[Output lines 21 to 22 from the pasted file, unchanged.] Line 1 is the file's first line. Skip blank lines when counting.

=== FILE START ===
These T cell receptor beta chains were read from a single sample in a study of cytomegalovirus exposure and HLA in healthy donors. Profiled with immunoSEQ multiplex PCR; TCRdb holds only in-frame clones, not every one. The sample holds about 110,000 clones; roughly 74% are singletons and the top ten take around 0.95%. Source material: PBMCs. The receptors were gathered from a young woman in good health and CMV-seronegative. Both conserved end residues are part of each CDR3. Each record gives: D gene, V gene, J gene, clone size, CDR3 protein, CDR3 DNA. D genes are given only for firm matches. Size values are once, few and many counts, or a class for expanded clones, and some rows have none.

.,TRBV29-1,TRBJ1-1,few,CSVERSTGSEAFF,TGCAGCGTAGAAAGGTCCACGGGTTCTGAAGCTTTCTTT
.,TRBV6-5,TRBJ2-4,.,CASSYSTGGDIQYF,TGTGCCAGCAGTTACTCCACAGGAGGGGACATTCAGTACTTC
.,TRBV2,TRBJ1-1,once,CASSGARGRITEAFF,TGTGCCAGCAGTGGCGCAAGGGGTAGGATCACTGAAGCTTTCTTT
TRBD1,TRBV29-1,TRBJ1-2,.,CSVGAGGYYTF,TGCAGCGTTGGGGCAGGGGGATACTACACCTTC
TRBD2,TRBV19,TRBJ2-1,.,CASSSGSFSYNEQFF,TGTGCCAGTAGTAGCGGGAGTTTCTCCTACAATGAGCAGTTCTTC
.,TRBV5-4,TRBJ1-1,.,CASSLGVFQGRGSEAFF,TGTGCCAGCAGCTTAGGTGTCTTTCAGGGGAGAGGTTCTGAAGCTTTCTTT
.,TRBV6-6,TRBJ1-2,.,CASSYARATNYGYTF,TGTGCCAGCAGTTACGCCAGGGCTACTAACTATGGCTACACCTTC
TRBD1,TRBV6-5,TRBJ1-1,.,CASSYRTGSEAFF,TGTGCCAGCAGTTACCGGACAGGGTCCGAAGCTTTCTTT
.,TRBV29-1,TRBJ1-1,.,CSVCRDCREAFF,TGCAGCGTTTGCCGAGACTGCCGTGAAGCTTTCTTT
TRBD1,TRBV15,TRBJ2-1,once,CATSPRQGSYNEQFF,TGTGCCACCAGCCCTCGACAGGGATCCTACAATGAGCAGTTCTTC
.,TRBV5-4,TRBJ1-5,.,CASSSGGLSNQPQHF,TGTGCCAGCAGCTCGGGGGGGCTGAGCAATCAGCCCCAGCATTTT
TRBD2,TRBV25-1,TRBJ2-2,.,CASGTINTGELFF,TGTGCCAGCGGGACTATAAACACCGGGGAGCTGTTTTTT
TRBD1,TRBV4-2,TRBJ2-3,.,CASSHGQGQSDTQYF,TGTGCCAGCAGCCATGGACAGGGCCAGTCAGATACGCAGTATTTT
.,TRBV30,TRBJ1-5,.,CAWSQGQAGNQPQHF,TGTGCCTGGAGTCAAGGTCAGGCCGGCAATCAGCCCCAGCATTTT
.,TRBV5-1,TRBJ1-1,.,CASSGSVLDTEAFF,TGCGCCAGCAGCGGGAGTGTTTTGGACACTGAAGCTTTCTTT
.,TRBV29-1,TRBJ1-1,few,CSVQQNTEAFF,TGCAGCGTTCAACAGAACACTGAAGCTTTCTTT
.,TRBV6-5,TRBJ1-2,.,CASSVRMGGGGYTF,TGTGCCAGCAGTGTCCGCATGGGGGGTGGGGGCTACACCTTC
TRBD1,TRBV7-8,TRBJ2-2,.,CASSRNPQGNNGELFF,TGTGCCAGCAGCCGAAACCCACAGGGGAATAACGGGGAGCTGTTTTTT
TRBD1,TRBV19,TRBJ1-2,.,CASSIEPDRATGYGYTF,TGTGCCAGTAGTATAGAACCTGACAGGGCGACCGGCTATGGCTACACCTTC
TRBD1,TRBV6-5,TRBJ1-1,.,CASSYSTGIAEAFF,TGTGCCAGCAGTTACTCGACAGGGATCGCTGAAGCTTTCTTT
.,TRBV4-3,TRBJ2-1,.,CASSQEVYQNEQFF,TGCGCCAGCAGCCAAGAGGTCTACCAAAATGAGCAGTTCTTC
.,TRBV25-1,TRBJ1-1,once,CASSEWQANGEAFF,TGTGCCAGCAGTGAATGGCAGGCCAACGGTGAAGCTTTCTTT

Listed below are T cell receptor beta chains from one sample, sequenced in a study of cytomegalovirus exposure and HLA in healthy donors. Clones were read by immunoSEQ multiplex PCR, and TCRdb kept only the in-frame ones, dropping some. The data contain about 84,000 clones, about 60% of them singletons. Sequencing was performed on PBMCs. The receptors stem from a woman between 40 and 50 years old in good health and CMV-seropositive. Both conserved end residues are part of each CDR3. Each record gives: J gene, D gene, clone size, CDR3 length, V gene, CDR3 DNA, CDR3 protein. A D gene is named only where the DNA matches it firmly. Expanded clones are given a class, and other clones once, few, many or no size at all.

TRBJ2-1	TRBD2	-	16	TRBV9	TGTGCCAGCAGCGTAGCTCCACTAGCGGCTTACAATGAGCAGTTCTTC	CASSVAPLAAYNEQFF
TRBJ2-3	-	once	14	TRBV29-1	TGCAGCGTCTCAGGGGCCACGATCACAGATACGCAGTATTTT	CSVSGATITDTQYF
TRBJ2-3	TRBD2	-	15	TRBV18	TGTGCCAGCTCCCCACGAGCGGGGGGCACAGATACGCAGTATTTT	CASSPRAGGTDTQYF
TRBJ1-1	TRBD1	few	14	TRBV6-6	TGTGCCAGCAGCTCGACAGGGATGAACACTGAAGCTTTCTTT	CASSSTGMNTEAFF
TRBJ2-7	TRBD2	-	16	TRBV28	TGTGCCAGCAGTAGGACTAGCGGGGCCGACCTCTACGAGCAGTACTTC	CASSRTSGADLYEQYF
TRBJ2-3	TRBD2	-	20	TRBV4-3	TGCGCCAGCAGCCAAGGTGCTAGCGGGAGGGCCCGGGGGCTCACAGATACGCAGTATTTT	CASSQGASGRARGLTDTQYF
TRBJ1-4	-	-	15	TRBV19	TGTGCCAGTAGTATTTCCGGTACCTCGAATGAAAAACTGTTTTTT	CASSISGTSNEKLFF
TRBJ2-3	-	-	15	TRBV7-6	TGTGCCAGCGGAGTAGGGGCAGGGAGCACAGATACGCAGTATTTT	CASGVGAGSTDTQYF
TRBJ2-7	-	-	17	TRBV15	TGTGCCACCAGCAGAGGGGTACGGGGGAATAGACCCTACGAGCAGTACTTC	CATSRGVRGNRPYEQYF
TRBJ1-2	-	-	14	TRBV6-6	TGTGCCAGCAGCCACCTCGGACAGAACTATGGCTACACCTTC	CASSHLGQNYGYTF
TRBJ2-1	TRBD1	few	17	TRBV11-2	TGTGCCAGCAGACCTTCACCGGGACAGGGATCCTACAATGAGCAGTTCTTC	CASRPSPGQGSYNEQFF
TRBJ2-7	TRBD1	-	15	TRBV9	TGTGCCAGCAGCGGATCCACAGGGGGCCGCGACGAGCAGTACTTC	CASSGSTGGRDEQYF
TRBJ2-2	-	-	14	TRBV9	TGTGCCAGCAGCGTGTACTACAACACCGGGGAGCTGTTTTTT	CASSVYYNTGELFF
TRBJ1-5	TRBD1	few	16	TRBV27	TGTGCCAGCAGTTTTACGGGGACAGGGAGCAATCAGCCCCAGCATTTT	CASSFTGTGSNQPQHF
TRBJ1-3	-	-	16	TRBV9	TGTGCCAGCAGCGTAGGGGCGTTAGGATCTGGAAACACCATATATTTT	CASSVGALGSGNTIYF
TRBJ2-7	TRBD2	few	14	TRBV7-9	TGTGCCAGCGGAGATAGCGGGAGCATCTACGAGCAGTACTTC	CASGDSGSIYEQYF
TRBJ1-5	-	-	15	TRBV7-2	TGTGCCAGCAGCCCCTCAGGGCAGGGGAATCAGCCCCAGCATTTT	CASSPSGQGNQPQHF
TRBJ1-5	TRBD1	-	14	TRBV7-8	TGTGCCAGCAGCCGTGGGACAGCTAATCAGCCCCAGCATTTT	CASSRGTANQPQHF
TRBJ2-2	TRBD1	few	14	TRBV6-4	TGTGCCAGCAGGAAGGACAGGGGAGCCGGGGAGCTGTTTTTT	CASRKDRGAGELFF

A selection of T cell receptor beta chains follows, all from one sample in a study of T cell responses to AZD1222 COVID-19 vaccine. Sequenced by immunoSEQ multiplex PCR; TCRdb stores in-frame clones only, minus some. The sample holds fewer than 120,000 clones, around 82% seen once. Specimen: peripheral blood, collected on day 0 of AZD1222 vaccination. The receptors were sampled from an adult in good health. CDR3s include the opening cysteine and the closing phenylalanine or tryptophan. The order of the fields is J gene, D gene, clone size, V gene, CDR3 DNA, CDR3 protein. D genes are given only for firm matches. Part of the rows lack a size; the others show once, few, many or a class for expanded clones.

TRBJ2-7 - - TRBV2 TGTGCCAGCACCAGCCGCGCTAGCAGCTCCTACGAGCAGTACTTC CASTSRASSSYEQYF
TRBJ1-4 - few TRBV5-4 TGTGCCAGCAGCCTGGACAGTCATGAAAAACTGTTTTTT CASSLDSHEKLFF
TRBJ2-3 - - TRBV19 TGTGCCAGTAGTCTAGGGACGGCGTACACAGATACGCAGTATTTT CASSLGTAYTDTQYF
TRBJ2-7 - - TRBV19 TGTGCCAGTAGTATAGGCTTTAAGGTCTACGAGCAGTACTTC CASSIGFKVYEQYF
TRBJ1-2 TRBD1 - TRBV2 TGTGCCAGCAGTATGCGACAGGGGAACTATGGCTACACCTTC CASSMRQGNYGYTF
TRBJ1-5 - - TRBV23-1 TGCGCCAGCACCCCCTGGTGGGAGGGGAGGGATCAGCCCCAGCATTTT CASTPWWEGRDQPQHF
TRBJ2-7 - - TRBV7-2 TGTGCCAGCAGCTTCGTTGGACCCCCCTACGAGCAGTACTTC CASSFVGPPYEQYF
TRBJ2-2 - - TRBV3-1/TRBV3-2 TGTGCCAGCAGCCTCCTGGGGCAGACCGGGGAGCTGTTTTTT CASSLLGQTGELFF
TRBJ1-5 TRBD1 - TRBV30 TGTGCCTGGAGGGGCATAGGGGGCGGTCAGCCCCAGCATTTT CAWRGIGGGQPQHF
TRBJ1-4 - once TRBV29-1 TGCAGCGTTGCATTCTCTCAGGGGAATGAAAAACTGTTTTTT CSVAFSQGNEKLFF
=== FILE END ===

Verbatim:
TRBD1,TRBV6-5,TRBJ1-1,.,CASSYSTGIAEAFF,TGTGCCAGCAGTTACTCGACAGGGATCGCTGAAGCTTTCTTT
.,TRBV4-3,TRBJ2-1,.,CASSQEVYQNEQFF,TGCGCCAGCAGCCAAGAGGTCTACCAAAATGAGCAGTTCTTC